After the UAE’s Hope and China’s Tianwen-1’s successful venture to Martian orbit on February 10 and 11 respectively, NASA’s Perseverance is attempting to land on the surface of Mars on February 18. The mission is quite challenging and risky, with more than half of the missions to Mars failed so far.
“Landing on Mars is hard,” NASA said. “Only about 40% of the missions ever sent to Mars – by any space agency – have been successful.”
Perseverance, launched back on July 30, 2020, aims to look for signs of ancient life and gather Martian rock and soil samples. The rover is expected to remain in the Red Planet for at least one Mars year which is about 687 Earth days.
How does Perseverance rover land on Mars?
Perseverance will follow an entry, descent and landing process, shortly known as “EDL” to perform the landing on the Martian surface. The process is similar to NASA’s previous Mars mission, Curiosity, which reached the Red Planet in 2012. According to NASA, EDL “is the shortest and most intense phase of the Mars 2020 mission”.
When the probe, with an approximate speed of 20,000 kilometers per hour, reaches the top of the atmosphere on Mars, the EDL process starts. The process lasts for about seven minutes until the rover lands on the surface and is stationary. The maneuver between all this is very testing with every small move demanding perfection. NASA also describes this period of the mission as “seven minutes of terror”.
“To safely go from those speeds down to zero, in that short amount of time, while hitting a narrow target on the surface, requires ‘slamming on the brakes’ in a very careful, creative and challenging way,” NASA said.
The EDL procedure is completely autonomous since the manual mode is not practical as there is a gap of more than 11 minutes to receive a signal back from the probe during the landing.
Perseverance consists of small thrusters that will fire to maintain a stable position of the spacecraft. The heat shield helps to reduce the speed of the probe to under 1,600 kilometers per hour. A supersonic parachute is programmed to deploy about 4 minutes after entry, at an altitude of about 11 kilometers.
The heat shield will get separated away from the spacecraft about 20 seconds after parachute deployment. The rover will use its special camera to map the landing surface and choose the safest spot for landing.
The parachute can slow the spacecraft to about 320 kilometers per hour only. For the safe touchdown, the spacecraft will get rid of the parachute and proceed down towards the surface using rockets.
“Directly above the rover, inside the backshell, is the rocket-powered descent stage. Think of it as a kind of jetpack with eight engines pointed down at the ground. Once it’s about 6,900 feet (2,100 meters) above the surface, the rover separates from the backshell, and fires up the descent stage engines,” NASA said in its EDL explanation.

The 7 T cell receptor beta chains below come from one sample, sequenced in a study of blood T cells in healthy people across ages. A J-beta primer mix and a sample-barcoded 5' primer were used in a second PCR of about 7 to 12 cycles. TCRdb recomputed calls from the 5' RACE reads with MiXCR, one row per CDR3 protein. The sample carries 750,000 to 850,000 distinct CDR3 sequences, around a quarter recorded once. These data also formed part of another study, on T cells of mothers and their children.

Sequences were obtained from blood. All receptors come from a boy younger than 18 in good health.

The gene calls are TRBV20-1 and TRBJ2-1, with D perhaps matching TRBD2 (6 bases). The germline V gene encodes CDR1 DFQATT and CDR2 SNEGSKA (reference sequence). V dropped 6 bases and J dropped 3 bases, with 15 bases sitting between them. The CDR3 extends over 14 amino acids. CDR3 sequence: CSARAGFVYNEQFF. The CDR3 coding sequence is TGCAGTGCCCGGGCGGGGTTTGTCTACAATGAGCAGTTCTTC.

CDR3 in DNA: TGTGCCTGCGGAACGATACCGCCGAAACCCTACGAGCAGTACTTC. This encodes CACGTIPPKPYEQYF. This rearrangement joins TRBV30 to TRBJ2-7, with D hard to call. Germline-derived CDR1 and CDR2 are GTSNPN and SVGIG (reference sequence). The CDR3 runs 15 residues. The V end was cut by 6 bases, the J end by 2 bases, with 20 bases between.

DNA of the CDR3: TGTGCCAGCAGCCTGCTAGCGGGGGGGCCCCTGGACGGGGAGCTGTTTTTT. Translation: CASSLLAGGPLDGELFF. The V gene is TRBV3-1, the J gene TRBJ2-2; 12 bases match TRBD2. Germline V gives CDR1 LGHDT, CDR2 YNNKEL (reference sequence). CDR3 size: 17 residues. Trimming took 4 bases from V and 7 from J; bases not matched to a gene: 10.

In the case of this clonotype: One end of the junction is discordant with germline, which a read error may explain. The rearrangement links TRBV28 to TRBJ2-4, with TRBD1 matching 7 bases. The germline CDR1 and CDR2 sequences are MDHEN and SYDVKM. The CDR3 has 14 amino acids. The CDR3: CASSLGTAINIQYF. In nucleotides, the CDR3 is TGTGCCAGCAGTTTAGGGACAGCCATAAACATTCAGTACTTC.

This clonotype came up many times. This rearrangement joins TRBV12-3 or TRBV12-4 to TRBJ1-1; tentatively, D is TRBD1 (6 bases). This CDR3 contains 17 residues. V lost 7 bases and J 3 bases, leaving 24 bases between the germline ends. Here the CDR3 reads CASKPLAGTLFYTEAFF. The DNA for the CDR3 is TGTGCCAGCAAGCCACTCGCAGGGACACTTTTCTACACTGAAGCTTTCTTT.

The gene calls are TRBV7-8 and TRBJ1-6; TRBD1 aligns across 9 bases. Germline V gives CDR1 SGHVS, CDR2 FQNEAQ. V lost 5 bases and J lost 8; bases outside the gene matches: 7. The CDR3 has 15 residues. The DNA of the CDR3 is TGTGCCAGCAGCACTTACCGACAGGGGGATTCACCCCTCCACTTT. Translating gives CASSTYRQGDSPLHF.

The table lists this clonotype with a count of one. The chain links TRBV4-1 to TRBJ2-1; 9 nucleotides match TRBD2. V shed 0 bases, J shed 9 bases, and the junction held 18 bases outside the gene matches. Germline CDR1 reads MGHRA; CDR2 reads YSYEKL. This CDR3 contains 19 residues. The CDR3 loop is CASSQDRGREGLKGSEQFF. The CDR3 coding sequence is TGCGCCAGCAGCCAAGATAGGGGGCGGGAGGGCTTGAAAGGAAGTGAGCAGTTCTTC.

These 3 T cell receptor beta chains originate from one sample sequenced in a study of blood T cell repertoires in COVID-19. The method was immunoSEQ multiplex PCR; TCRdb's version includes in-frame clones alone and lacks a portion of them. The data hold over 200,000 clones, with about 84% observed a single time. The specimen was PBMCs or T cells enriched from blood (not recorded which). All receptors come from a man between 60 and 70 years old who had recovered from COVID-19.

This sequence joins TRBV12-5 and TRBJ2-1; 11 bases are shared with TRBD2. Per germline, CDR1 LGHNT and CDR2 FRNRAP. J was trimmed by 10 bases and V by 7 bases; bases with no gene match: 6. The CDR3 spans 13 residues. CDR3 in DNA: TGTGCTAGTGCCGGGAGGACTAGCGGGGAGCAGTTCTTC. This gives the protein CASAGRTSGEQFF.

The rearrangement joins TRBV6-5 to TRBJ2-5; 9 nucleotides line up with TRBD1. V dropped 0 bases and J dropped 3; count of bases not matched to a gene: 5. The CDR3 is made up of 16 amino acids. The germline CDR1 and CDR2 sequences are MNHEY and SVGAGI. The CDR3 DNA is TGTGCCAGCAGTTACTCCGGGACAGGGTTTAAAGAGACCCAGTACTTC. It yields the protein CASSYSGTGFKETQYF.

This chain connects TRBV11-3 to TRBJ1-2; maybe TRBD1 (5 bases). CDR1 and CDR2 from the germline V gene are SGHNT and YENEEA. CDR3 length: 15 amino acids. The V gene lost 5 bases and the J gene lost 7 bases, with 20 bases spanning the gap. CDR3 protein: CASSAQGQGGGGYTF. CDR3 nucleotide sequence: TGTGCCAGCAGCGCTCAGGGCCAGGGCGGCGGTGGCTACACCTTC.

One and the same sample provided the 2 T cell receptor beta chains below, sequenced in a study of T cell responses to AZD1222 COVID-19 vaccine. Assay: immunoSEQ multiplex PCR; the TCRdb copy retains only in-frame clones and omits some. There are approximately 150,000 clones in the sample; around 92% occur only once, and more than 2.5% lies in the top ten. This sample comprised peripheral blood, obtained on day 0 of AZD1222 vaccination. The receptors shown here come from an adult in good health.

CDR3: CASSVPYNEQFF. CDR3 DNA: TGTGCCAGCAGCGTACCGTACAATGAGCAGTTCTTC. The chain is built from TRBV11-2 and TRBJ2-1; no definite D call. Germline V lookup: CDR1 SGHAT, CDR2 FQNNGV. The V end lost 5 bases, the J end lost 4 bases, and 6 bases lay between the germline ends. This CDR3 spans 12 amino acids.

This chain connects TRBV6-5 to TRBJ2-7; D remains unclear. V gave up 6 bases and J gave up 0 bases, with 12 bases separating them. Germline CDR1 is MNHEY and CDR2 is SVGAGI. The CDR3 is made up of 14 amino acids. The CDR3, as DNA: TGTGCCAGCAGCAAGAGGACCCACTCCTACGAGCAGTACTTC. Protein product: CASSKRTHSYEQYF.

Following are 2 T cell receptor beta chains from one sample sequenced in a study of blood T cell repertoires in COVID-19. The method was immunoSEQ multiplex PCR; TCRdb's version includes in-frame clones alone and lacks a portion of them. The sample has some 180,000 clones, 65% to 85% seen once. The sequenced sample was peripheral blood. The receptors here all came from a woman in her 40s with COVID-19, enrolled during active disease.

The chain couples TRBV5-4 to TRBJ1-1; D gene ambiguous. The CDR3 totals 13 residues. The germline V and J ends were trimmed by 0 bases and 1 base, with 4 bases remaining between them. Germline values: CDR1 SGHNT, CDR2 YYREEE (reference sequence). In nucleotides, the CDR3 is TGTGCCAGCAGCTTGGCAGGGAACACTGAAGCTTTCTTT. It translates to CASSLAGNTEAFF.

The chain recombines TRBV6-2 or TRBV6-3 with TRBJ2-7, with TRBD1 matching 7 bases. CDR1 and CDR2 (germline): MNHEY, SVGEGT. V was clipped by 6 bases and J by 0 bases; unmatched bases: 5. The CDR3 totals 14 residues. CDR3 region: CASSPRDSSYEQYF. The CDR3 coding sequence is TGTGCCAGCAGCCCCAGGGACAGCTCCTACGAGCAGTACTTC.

For the landing, Perseverance executes a skycrane maneuver after the speed reduces to 2.7 kilometers per hour. NASA had used this maneuver in its previous Curiosity mission too.
“With about 12 seconds before touchdown, at about 66 feet (20 meters) above the surface, the descent stage lowers the rover on a set of cables about 21 feet (6.4 meters) long. Meanwhile, the rover unstows its mobility system, locking its legs and wheels into landing position,” NASA said.
Instantly after the rover touches the surface, it cuts the cables connecting it to the descent stage to fly off away from Perseverance.
Where is NASA’s Perseverance rover going to land on Mars and why?
NASA chooses Jezero Crater as the landing site of SUV-sized Perseverance rover.
Jezero Crater is an ancient dried-up lake on Mars. Scientists believe the Red Planet had rivers and lakes, billions of years ago. Thus, they assume, on locations like Jezero Crater, microorganisms might have lived and still may hold some imprints.
“More than 3.5 billion years ago, a river there flowed into a body of water about the size of Lake Tahoe, depositing sediments in a fan shape known as a delta,” NASA wrote in an article. “The Perseverance science team believes this ancient river delta and lake deposits could have collected and preserved organic molecules and other potential signs of microbial life.”
Perseverance consists of highly advanced instruments such as SHERLOC (Scanning Habitable Environments with Raman & Luminescence for Organics & Chemicals) and PIXL (Planetary Instrument for X-ray Lithochemistry) which will help to study Mars in more depth. SHERLOC detects organic matter and minerals and PIXL surveys the chemical composition of rocks and sediments.
The rover has cameras that can zoom in on rock texture from far away and study their composition, and RIMFAX (Radar Imager for Mars’ Subsurface Experiment) to examine geological features below the Martian surface using radar waves.
NASA aims to collect about 40 samples that could contain signs of ancient microorganisms and store them in sample tubes to transport back to Earth in the future. Perseverance is also gathering important information about Mars’ geology and climate.
“Understanding Mars’ past climate conditions and reading the geological history embedded in its rocks will give scientists a richer sense of what the planet was like in its distant past,” NASA said. “Studying the Red Planet’s geology and climate could also give us a sense of why Earth and Mars – despite some early similarities – ended up so different.”